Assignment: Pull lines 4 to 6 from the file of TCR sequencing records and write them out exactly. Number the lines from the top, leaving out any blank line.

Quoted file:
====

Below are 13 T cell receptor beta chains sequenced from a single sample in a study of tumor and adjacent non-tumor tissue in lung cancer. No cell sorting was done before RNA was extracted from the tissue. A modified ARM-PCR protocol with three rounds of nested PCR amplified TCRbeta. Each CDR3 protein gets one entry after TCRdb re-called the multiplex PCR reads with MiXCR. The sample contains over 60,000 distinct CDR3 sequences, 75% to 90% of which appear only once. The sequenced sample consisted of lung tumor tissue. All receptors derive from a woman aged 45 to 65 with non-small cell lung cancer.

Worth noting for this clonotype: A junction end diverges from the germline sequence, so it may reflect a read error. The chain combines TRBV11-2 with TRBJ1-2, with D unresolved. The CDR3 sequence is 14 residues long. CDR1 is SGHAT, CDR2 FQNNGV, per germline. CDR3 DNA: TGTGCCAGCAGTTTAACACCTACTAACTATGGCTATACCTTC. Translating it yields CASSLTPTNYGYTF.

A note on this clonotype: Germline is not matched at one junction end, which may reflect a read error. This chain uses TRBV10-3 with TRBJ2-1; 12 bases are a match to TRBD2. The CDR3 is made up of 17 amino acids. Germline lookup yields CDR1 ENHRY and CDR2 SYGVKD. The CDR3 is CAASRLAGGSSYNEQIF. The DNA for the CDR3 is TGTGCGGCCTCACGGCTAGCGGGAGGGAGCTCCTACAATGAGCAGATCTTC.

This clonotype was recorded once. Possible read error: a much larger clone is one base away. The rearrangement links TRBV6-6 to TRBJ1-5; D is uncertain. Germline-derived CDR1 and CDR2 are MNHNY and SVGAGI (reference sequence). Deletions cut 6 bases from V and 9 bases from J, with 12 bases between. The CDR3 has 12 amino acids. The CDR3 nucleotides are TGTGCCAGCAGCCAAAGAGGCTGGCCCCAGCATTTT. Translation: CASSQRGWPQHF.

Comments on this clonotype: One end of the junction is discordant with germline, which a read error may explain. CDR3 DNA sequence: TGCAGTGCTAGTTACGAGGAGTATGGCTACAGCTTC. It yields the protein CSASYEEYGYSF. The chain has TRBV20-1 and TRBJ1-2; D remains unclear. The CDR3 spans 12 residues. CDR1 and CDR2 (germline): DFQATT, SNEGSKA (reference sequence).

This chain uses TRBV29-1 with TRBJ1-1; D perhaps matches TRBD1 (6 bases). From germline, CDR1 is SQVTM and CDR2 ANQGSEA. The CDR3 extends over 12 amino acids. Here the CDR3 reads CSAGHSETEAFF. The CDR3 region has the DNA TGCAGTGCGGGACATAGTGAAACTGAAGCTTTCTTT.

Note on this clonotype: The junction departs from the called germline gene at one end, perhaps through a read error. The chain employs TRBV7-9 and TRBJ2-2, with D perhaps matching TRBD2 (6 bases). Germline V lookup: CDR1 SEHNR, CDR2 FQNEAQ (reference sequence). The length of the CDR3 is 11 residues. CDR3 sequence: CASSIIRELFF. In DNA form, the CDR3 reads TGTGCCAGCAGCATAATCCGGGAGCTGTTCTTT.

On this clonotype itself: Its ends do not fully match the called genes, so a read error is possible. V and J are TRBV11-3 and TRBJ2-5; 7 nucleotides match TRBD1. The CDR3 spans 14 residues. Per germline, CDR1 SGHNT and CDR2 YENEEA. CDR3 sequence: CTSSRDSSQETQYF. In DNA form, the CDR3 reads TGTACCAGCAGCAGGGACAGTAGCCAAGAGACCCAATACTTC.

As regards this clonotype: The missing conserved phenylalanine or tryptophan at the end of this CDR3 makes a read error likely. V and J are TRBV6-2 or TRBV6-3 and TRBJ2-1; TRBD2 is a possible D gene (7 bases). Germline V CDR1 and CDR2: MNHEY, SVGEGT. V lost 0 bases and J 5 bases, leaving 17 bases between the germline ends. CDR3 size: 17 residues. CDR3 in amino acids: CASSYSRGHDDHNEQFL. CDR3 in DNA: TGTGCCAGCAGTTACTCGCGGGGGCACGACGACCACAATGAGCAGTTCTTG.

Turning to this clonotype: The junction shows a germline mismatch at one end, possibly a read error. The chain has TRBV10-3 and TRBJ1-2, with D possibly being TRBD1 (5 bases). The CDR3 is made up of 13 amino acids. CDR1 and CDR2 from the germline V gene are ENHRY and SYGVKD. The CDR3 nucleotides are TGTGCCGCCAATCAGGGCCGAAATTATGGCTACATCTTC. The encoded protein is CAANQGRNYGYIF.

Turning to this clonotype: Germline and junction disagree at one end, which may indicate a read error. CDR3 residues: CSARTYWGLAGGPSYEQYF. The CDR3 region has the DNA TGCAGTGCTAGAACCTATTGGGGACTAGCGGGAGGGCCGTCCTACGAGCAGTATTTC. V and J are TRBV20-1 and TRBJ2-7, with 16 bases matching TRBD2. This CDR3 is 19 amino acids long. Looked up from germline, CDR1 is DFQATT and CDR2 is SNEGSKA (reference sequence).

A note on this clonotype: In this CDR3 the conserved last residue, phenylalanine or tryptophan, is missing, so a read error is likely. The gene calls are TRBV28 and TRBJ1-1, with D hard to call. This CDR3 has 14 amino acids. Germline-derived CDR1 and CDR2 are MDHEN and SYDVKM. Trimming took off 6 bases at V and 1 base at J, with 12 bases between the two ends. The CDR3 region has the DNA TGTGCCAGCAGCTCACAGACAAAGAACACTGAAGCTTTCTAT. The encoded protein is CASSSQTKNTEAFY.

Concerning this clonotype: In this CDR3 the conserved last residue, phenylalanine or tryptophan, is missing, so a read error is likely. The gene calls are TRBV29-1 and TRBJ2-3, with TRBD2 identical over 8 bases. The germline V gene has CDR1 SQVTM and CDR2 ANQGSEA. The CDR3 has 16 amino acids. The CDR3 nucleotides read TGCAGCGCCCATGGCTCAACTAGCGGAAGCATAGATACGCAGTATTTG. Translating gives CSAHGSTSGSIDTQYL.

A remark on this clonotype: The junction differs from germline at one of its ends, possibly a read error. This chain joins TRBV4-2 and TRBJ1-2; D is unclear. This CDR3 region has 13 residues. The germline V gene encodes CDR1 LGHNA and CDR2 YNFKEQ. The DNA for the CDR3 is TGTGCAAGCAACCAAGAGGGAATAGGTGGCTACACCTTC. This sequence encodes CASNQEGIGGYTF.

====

This clonotype was recorded once. Possible read error: a much larger clone is one base away. The rearrangement links TRBV6-6 to TRBJ1-5; D is uncertain. Germline-derived CDR1 and CDR2 are MNHNY and SVGAGI (reference sequence). Deletions cut 6 bases from V and 9 bases from J, with 12 bases between. The CDR3 has 12 amino acids. The CDR3 nucleotides are TGTGCCAGCAGCCAAAGAGGCTGGCCCCAGCATTTT. Translation: CASSQRGWPQHF.

Comments on this clonotype: One end of the junction is discordant with germline, which a read error may explain. CDR3 DNA sequence: TGCAGTGCTAGTTACGAGGAGTATGGCTACAGCTTC. It yields the protein CSASYEEYGYSF. The chain has TRBV20-1 and TRBJ1-2; D remains unclear. The CDR3 spans 12 residues. CDR1 and CDR2 (germline): DFQATT, SNEGSKA (reference sequence).

This chain uses TRBV29-1 with TRBJ1-1; D perhaps matches TRBD1 (6 bases). From germline, CDR1 is SQVTM and CDR2 ANQGSEA. The CDR3 extends over 12 amino acids. Here the CDR3 reads CSAGHSETEAFF. The CDR3 region has the DNA TGCAGTGCGGGACATAGTGAAACTGAAGCTTTCTTT.